We were lucky enough to be given about 20 Kissas Size 0 fitted diapers right before Lucas was born though. They were so soft and squishy. It was a good thing too, because he was so small that I’m not sure anything else would have fit him. For the first couple of days, we didn’t even need to put a cover over them. He was so small that he wore the Kissas with a cover for around 3 months. The cover we used was Thirsties Size 1, which a lot of people recommend for newborns.

Kissas & Thirsties

Then we started using flats and prefolds with a Thristies cover over them. We had 24 flats and 24 prefolds. I had some pockets that were free with purchases too, so we started trying those out as well. The prefolds and flats did the job, but the pockets always seemed to repel. Repel, meaning when he peed, the liquid would sit on top of the fabric and roll out of the leg holes instead of absorbing it. The flats were by far my favorite. They were really trim and dried super quick on laundry day because they are only one layer of fabric. I liked experimenting with the different “folds” for putting them on Lucas, too. Our favorites were the Origami and the Kite Folds. Once Lucas was about 6 months old, the flats just did not hold enough pee though.

Flats Folded

So, we decided to start only using prefolds and covers. At this point, we had used 2 different sizes of prefolds so far, and had 24 of each size.  The Purple edge are an Infant size, the Orange edge are more like a medium for the 15-30 weight range. Lucas is only 20 lbs right now though and they will not go around him. Once he grew out of the Thristies Size 1 covers, we mainly used Flips. Flips with a velcro closure are my absolute favorite cover.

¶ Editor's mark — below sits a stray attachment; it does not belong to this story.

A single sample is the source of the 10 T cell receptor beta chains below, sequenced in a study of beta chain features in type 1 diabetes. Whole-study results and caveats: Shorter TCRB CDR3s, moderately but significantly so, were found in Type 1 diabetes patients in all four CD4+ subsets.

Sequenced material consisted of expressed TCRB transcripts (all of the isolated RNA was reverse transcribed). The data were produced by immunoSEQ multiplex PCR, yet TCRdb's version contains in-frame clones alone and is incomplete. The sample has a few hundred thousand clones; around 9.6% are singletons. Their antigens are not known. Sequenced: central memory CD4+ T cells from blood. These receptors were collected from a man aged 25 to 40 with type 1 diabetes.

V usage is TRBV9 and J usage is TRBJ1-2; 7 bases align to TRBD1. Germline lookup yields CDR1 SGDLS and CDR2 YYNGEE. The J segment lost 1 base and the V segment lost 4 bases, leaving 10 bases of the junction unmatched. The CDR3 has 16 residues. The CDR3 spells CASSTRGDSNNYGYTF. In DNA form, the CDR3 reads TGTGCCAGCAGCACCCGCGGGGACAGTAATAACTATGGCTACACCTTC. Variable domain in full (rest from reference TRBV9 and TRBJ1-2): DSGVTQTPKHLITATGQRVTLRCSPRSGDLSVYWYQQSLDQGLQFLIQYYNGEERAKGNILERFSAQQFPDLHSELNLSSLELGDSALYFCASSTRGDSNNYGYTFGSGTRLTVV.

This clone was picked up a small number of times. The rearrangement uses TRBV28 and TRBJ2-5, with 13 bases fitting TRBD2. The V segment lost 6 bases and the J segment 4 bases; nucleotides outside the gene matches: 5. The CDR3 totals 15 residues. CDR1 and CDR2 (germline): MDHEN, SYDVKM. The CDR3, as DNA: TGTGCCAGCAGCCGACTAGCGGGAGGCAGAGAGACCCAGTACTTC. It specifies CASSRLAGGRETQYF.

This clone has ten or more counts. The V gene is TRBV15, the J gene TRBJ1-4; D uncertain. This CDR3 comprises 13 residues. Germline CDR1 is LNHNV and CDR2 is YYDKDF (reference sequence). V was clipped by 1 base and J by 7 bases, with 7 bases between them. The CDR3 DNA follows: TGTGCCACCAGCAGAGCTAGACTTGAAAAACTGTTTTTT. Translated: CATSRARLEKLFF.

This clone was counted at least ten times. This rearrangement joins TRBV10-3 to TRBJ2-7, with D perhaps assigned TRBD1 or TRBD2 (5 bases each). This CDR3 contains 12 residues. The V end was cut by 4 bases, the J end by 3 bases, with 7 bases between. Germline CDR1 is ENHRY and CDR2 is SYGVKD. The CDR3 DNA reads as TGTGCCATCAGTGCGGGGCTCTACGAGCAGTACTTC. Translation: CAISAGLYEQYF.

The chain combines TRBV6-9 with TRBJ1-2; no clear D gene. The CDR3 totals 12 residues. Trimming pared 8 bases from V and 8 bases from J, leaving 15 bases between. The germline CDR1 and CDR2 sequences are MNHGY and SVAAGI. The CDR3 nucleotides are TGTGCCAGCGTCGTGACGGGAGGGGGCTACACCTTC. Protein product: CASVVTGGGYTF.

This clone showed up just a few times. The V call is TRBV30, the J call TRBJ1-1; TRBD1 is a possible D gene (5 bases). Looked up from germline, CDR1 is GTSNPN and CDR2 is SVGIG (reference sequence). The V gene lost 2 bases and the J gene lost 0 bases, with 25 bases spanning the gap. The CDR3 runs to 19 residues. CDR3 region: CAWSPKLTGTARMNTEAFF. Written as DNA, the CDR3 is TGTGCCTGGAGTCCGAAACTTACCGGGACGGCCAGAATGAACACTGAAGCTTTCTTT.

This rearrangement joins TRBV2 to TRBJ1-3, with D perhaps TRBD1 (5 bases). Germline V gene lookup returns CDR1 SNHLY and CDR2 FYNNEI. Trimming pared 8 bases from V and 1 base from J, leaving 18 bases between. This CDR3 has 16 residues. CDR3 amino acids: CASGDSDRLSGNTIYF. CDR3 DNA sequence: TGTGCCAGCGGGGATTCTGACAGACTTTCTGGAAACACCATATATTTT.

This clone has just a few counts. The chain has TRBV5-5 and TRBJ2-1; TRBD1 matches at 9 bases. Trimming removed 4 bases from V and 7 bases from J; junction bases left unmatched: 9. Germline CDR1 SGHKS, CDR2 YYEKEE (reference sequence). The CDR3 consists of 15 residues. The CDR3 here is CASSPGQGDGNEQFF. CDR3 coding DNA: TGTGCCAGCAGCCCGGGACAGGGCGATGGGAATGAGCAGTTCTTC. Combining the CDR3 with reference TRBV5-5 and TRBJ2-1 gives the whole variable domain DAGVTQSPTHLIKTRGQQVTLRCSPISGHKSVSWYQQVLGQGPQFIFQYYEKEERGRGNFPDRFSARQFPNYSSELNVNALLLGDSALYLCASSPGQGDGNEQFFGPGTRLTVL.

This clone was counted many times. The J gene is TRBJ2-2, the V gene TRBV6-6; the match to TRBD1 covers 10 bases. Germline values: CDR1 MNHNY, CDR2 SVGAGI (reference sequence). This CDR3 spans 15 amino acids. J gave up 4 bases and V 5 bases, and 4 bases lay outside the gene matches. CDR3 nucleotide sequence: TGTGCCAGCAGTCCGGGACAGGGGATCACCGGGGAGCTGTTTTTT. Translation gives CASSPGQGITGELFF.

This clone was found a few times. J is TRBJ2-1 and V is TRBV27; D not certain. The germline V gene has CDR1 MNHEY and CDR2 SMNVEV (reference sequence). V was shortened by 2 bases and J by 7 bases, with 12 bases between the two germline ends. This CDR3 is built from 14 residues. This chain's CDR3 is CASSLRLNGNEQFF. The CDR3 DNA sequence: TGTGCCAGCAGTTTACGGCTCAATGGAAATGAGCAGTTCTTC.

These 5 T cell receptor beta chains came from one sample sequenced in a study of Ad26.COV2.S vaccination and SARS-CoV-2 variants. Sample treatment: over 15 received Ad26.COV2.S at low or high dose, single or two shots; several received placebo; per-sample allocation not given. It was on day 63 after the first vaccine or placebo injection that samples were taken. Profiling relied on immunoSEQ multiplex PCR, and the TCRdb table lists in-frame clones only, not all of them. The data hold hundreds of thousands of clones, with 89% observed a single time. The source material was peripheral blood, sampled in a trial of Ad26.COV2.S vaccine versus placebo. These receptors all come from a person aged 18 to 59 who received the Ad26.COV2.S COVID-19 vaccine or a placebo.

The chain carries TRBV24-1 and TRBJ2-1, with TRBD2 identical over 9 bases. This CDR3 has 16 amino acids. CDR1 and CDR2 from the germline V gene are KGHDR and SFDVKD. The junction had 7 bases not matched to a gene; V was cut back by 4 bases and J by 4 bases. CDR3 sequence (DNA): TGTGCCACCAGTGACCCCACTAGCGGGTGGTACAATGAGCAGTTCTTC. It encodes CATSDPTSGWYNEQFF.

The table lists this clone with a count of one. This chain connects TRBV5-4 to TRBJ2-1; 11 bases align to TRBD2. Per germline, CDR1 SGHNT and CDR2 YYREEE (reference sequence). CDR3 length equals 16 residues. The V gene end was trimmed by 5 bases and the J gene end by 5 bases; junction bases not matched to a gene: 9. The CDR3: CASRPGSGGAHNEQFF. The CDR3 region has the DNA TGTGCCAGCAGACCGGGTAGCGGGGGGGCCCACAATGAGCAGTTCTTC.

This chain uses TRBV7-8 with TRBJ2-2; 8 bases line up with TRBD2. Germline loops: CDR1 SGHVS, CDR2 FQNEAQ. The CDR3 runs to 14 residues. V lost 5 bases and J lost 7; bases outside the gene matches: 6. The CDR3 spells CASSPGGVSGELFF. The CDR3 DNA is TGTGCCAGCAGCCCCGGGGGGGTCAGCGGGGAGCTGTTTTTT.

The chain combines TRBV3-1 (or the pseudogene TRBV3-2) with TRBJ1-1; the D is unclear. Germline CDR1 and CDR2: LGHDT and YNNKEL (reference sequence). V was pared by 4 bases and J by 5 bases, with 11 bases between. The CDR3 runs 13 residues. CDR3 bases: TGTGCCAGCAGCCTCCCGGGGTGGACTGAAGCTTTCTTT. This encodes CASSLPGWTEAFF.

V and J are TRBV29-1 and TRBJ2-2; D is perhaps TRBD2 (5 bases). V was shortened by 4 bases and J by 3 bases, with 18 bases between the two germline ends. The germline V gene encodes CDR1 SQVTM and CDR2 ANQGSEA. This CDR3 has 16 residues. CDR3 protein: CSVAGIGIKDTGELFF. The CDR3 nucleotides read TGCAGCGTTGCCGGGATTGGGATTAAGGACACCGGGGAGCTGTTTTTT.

Prefold Diapers

When Lucas was around 4-6 months old, we started using disposables at night though. He started to leak out of the prefolds and covers we would put him in so it saved us from having to completely wake him up to change his diaper and clothes (and sheets, in some cases) when he would wake up to nurse. We have since found a solution though, which I’ll tell you about in Part 3. This covers the first six months though. If you are confused or overwhelmed by choices, your best bet would be to just get one kind and see how those go. Of course, I would recommend buying used. One, because you’re saving money, but two, because if you don’t like them—you could probably resell them for the same price you paid.

I love cloth diapers, don’t you? Clint says that I am addicted to buying them. Would you ever consider using them or have you?

Don’t forget to follow me on Instagram, Twitter, and Pinterest and like my Facebook page. 😉

 

 

Yes, I Cloth Diaper (Part I)

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This is the first post in the Yes, I Cloth Diaper series. They can all be found here.